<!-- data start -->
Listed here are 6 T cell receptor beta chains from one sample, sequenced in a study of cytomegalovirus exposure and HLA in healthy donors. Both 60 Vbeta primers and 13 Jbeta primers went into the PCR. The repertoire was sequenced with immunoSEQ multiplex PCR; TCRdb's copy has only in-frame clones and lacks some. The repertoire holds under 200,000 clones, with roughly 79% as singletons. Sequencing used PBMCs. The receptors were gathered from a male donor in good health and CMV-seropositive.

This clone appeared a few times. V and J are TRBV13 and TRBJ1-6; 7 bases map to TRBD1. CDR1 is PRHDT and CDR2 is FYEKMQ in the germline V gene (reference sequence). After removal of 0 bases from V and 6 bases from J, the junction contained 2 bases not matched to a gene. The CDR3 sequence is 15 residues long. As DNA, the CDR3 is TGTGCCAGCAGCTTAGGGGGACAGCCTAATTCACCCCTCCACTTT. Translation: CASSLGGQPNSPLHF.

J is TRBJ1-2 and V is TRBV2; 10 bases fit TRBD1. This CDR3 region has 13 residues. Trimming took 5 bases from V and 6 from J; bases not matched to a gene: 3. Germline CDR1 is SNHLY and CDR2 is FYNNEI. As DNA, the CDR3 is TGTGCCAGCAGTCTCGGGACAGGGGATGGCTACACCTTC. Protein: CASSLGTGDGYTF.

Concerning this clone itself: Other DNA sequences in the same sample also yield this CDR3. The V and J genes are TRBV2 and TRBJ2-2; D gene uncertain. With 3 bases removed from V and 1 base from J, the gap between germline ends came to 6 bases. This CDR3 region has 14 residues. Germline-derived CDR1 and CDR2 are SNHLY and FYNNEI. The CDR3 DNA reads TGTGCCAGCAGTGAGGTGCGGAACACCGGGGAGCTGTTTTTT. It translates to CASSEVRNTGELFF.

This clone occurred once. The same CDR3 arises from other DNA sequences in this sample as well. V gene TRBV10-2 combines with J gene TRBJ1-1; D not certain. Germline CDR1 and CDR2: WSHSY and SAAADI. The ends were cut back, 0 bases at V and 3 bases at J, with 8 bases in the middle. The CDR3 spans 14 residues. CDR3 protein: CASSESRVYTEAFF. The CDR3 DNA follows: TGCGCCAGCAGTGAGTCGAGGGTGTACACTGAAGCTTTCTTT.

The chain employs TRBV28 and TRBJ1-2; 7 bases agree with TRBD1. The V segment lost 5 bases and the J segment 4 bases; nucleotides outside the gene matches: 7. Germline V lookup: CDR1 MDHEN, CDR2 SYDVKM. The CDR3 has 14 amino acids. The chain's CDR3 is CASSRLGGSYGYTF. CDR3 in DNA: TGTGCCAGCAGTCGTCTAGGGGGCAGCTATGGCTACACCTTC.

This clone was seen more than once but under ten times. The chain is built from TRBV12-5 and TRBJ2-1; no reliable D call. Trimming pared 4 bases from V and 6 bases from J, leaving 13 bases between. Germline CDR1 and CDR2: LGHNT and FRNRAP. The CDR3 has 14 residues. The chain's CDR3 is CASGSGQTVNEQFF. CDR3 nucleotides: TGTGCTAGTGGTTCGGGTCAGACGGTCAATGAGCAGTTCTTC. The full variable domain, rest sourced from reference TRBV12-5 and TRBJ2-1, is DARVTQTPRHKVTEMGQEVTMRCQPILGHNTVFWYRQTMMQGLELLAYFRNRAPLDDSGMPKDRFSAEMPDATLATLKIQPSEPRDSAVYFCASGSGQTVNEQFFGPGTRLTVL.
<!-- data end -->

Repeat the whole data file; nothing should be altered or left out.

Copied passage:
Listed here are 6 T cell receptor beta chains from one sample, sequenced in a study of cytomegalovirus exposure and HLA in healthy donors. Both 60 Vbeta primers and 13 Jbeta primers went into the PCR. The repertoire was sequenced with immunoSEQ multiplex PCR; TCRdb's copy has only in-frame clones and lacks some. The repertoire holds under 200,000 clones, with roughly 79% as singletons. Sequencing used PBMCs. The receptors were gathered from a male donor in good health and CMV-seropositive.

This clone appeared a few times. V and J are TRBV13 and TRBJ1-6; 7 bases map to TRBD1. CDR1 is PRHDT and CDR2 is FYEKMQ in the germline V gene (reference sequence). After removal of 0 bases from V and 6 bases from J, the junction contained 2 bases not matched to a gene. The CDR3 sequence is 15 residues long. As DNA, the CDR3 is TGTGCCAGCAGCTTAGGGGGACAGCCTAATTCACCCCTCCACTTT. Translation: CASSLGGQPNSPLHF.

J is TRBJ1-2 and V is TRBV2; 10 bases fit TRBD1. This CDR3 region has 13 residues. Trimming took 5 bases from V and 6 from J; bases not matched to a gene: 3. Germline CDR1 is SNHLY and CDR2 is FYNNEI. As DNA, the CDR3 is TGTGCCAGCAGTCTCGGGACAGGGGATGGCTACACCTTC. Protein: CASSLGTGDGYTF.

Concerning this clone itself: Other DNA sequences in the same sample also yield this CDR3. The V and J genes are TRBV2 and TRBJ2-2; D gene uncertain. With 3 bases removed from V and 1 base from J, the gap between germline ends came to 6 bases. This CDR3 region has 14 residues. Germline-derived CDR1 and CDR2 are SNHLY and FYNNEI. The CDR3 DNA reads TGTGCCAGCAGTGAGGTGCGGAACACCGGGGAGCTGTTTTTT. It translates to CASSEVRNTGELFF.

This clone occurred once. The same CDR3 arises from other DNA sequences in this sample as well. V gene TRBV10-2 combines with J gene TRBJ1-1; D not certain. Germline CDR1 and CDR2: WSHSY and SAAADI. The ends were cut back, 0 bases at V and 3 bases at J, with 8 bases in the middle. The CDR3 spans 14 residues. CDR3 protein: CASSESRVYTEAFF. The CDR3 DNA follows: TGCGCCAGCAGTGAGTCGAGGGTGTACACTGAAGCTTTCTTT.

The chain employs TRBV28 and TRBJ1-2; 7 bases agree with TRBD1. The V segment lost 5 bases and the J segment 4 bases; nucleotides outside the gene matches: 7. Germline V lookup: CDR1 MDHEN, CDR2 SYDVKM. The CDR3 has 14 amino acids. The chain's CDR3 is CASSRLGGSYGYTF. CDR3 in DNA: TGTGCCAGCAGTCGTCTAGGGGGCAGCTATGGCTACACCTTC.

This clone was seen more than once but under ten times. The chain is built from TRBV12-5 and TRBJ2-1; no reliable D call. Trimming pared 4 bases from V and 6 bases from J, leaving 13 bases between. Germline CDR1 and CDR2: LGHNT and FRNRAP. The CDR3 has 14 residues. The chain's CDR3 is CASGSGQTVNEQFF. CDR3 nucleotides: TGTGCTAGTGGTTCGGGTCAGACGGTCAATGAGCAGTTCTTC. The full variable domain, rest sourced from reference TRBV12-5 and TRBJ2-1, is DARVTQTPRHKVTEMGQEVTMRCQPILGHNTVFWYRQTMMQGLELLAYFRNRAPLDDSGMPKDRFSAEMPDATLATLKIQPSEPRDSAVYFCASGSGQTVNEQFFGPGTRLTVL.